Strayed’s memoir has turned out to be not just a bestseller, but a transformational story that has given many women the courage to take enormous risks.
The other day I was reading an essay by Barry Lopez, “Landscape and Narrative.” He tells of visiting a small village in the Brooks Range of Alaska and listening to stories about animals and hunting. He says:
“The stories had renewed in me a sense of the purpose of my life. This feeling, an inexplicable renewal of enthusiasm after storytelling, is familiar to many people. It does not seem to matter greatly what the subject is, as long as the context is intimate and the story is told for its own sake.”
Cheryl Strayed’s Wild has that kind of magic.
This summer Heather Anderson broke a record by backpacking the length of the Pacific Coast Trail, alone and without support, in 61 days. It’s good to see women taking risks and feeling more at home in the world.
Lopez quote: “Landscape and Narrative” in Crossing Open Ground by Barry Lopez, Vintage Books, 1989.
I write this on the night of the supermoon, high in the sky outside my dining room window.
In her journal, Cheryl Strayed kept a list of the books she burned as she walked the Pacific Crest Trail: Dubliners by James Joyce; Lolita by Vladimir Nabokov; The Novel by James Michener; The Pacific Crest Trail, Volume 1: California and Volume 2: Oregon and Washington; plus a few more.
Every evening she’d make a campfire, tear out the pages she’d read that day, and feed them to the flames to lighten the load in her over-stuffed pack. I imagine her performing her nightly ritual, the words on paper turning to ash.
Cheryl carried one book the length of her trip: The Dream of a Common Language, by Adrienne Rich.
Reading Wild, I remember this stray fact: In college, I wrote my senior seminar English paper on Adrienne Rich’s Diving Into the Wreck. I’d like to find that old English paper so I can read it after all these years and see what I had to say about Rich’s poetry.
Reading Wild, I remember a vacation in Portland, Oregon to visit family. Our boys were six and nine at the time.
We decided to hike with my sister-in-law and her family along the lower elevations of Mount Hood in search of a waterfall whose name I can’t remember. The map posted at the trail head indicated the hike was a couple of miles. A manageable trip for young children, we thought. The day was hot and sunny, but we walked in the shade of a beautiful pine forest along an easy, well-cleared path.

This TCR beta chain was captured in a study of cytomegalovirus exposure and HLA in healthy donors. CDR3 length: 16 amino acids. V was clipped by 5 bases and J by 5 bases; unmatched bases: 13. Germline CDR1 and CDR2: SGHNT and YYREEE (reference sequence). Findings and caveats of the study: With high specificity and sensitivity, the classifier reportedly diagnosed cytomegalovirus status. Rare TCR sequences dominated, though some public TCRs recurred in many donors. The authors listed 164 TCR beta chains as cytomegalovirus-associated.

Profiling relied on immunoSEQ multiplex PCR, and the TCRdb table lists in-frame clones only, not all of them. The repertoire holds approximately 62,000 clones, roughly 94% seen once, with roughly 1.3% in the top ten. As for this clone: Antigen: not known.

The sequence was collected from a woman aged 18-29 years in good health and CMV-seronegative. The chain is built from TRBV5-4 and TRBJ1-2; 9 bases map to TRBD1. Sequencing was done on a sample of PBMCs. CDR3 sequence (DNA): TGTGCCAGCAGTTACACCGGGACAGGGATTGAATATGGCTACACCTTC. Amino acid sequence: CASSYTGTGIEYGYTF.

When Cheryl began walking, her pack was so heavy she couldn’t lift it, and her brand new REI hiking boots were too small. Along the way, she shed many layers of skin from the pads of her feet and several toenails as well.
She’d walk a week without seeing anyone. She’d go days with a handful of change to her name until she reached a town where a supply pack (mailed by a friend) awaited, with necessities and two ten dollar bills to tide her over for the next couple hundred miles.
The day of our hike we walked. And walked. And walked some more. Until it got to be not so much fun anymore. Until the children were dragging, and the teenage cousin and her friend decided to go on ahead.
One of our boys (who shall remain nameless) grew cranky. The heat was intense and our water was running low. But we figured we were almost to the waterfall, so we kept going.
We walked another half hour, and then in a full meltdown, the thoroughly overheated and tired boy refused to go any further. We’d stopped next to a creek, and my husband took his handkerchief, dipped it in the ice-cold mountain water, and we took turns bathing our faces with it.
My in-laws decided to keep going with their children while we cooled off at the stream. Before long, I was ready to move on. My husband stayed behind with the tired one, cajoling him to take off his shoes and socks and wade in the stream.
Our original group had now split into four groups, which made me uneasy. Walking along holding my son’s hand, I hoped the path wouldn’t split off. What if we went the wrong way and got lost? We saw an older couple approaching as they headed back down the trail.
“Are we close to the waterfall?” I asked.
“You’re getting there. But you’ve a ways to go,” the man said. Not what I wanted to hear.
At the age of 26, with little preparation and no extreme hiking experience, Cheryl decided to hike the Pacific Crest Trail. She was grieving for her mother, who had died in her early forties a month after a cancer diagnosis, and Cheryl had been making a mess of her life ever since. She hoped the trip would save her in some way.
My son and I heard rushing water and felt a million invisible, blessedly cool droplets on our skin before we saw the waterfall. In the clearing ahead, ribbons of spray curved and tumbled down a wall of solid rock, like a bridal veil fluttering in a breeze. Instantly, the temperature dropped ten degrees. We were like parched plants coming back to life after a generous watering.
Everyone had arrived except for my husband and the tired one; they came along a few minutes later. In this peaceful and secluded Shangri La we stretched ourselves out on large, flat rocks and talked as the kids splashed about the stream looking for tadpoles.
Having walked 1100 miles, Cheryl ended her journey at the Bridge of the Gods spanning the Columbia River, which lay between Oregon and Washington.